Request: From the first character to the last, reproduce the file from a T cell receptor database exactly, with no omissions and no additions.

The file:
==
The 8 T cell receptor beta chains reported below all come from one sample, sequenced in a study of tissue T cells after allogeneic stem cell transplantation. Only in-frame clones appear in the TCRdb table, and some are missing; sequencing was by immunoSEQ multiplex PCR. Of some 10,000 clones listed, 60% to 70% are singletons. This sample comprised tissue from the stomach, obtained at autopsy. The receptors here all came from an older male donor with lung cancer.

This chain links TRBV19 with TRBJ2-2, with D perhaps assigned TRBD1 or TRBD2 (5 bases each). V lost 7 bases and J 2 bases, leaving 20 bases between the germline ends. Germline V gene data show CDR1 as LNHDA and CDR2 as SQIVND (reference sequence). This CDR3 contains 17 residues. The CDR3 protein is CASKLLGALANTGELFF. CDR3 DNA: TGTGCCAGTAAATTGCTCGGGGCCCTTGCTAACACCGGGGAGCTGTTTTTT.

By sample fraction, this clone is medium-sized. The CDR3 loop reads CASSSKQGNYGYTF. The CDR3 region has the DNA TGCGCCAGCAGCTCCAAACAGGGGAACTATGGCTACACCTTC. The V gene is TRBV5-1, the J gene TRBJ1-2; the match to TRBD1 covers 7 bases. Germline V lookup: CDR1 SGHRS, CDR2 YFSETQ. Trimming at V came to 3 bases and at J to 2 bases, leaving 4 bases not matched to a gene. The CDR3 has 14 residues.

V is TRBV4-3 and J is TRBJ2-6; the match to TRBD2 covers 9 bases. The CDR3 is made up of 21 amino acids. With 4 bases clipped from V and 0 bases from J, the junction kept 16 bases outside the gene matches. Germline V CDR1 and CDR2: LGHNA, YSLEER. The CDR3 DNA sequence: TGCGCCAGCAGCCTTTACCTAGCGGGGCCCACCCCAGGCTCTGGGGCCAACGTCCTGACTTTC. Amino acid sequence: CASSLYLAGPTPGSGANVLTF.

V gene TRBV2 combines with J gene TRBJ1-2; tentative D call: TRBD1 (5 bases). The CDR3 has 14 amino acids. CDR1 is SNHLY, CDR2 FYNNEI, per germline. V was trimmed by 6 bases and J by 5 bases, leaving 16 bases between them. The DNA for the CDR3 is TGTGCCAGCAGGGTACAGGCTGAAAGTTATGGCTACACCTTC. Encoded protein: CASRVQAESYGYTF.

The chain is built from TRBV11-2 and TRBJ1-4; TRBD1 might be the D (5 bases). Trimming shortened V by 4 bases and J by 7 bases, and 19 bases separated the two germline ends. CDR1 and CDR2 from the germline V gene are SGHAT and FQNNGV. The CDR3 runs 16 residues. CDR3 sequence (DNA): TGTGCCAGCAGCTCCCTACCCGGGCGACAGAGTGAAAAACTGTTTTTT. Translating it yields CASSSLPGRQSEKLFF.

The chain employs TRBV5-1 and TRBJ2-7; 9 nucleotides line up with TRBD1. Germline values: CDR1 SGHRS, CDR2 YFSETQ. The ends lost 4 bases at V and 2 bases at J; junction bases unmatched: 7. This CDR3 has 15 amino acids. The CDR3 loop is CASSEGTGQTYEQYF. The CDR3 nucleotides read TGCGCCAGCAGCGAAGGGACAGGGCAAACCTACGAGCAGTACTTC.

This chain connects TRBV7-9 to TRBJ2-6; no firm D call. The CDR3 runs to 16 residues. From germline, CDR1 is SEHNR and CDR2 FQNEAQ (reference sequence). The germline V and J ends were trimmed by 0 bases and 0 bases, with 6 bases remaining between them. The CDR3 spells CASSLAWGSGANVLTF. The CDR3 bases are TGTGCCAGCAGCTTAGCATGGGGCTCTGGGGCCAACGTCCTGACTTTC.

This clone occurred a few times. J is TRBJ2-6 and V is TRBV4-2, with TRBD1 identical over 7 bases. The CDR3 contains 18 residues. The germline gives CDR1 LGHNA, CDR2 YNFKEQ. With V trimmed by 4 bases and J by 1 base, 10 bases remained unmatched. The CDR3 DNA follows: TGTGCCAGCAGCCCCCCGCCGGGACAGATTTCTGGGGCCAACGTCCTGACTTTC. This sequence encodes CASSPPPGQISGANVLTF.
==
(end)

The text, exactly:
The 8 T cell receptor beta chains reported below all come from one sample, sequenced in a study of tissue T cells after allogeneic stem cell transplantation. Only in-frame clones appear in the TCRdb table, and some are missing; sequencing was by immunoSEQ multiplex PCR. Of some 10,000 clones listed, 60% to 70% are singletons. This sample comprised tissue from the stomach, obtained at autopsy. The receptors here all came from an older male donor with lung cancer.

This chain links TRBV19 with TRBJ2-2, with D perhaps assigned TRBD1 or TRBD2 (5 bases each). V lost 7 bases and J 2 bases, leaving 20 bases between the germline ends. Germline V gene data show CDR1 as LNHDA and CDR2 as SQIVND (reference sequence). This CDR3 contains 17 residues. The CDR3 protein is CASKLLGALANTGELFF. CDR3 DNA: TGTGCCAGTAAATTGCTCGGGGCCCTTGCTAACACCGGGGAGCTGTTTTTT.

By sample fraction, this clone is medium-sized. The CDR3 loop reads CASSSKQGNYGYTF. The CDR3 region has the DNA TGCGCCAGCAGCTCCAAACAGGGGAACTATGGCTACACCTTC. The V gene is TRBV5-1, the J gene TRBJ1-2; the match to TRBD1 covers 7 bases. Germline V lookup: CDR1 SGHRS, CDR2 YFSETQ. Trimming at V came to 3 bases and at J to 2 bases, leaving 4 bases not matched to a gene. The CDR3 has 14 residues.

V is TRBV4-3 and J is TRBJ2-6; the match to TRBD2 covers 9 bases. The CDR3 is made up of 21 amino acids. With 4 bases clipped from V and 0 bases from J, the junction kept 16 bases outside the gene matches. Germline V CDR1 and CDR2: LGHNA, YSLEER. The CDR3 DNA sequence: TGCGCCAGCAGCCTTTACCTAGCGGGGCCCACCCCAGGCTCTGGGGCCAACGTCCTGACTTTC. Amino acid sequence: CASSLYLAGPTPGSGANVLTF.

V gene TRBV2 combines with J gene TRBJ1-2; tentative D call: TRBD1 (5 bases). The CDR3 has 14 amino acids. CDR1 is SNHLY, CDR2 FYNNEI, per germline. V was trimmed by 6 bases and J by 5 bases, leaving 16 bases between them. The DNA for the CDR3 is TGTGCCAGCAGGGTACAGGCTGAAAGTTATGGCTACACCTTC. Encoded protein: CASRVQAESYGYTF.

The chain is built from TRBV11-2 and TRBJ1-4; TRBD1 might be the D (5 bases). Trimming shortened V by 4 bases and J by 7 bases, and 19 bases separated the two germline ends. CDR1 and CDR2 from the germline V gene are SGHAT and FQNNGV. The CDR3 runs 16 residues. CDR3 sequence (DNA): TGTGCCAGCAGCTCCCTACCCGGGCGACAGAGTGAAAAACTGTTTTTT. Translating it yields CASSSLPGRQSEKLFF.

The chain employs TRBV5-1 and TRBJ2-7; 9 nucleotides line up with TRBD1. Germline values: CDR1 SGHRS, CDR2 YFSETQ. The ends lost 4 bases at V and 2 bases at J; junction bases unmatched: 7. This CDR3 has 15 amino acids. The CDR3 loop is CASSEGTGQTYEQYF. The CDR3 nucleotides read TGCGCCAGCAGCGAAGGGACAGGGCAAACCTACGAGCAGTACTTC.

This chain connects TRBV7-9 to TRBJ2-6; no firm D call. The CDR3 runs to 16 residues. From germline, CDR1 is SEHNR and CDR2 FQNEAQ (reference sequence). The germline V and J ends were trimmed by 0 bases and 0 bases, with 6 bases remaining between them. The CDR3 spells CASSLAWGSGANVLTF. The CDR3 bases are TGTGCCAGCAGCTTAGCATGGGGCTCTGGGGCCAACGTCCTGACTTTC.

This clone occurred a few times. J is TRBJ2-6 and V is TRBV4-2, with TRBD1 identical over 7 bases. The CDR3 contains 18 residues. The germline gives CDR1 LGHNA, CDR2 YNFKEQ. With V trimmed by 4 bases and J by 1 base, 10 bases remained unmatched. The CDR3 DNA follows: TGTGCCAGCAGCCCCCCGCCGGGACAGATTTCTGGGGCCAACGTCCTGACTTTC. This sequence encodes CASSPPPGQISGANVLTF.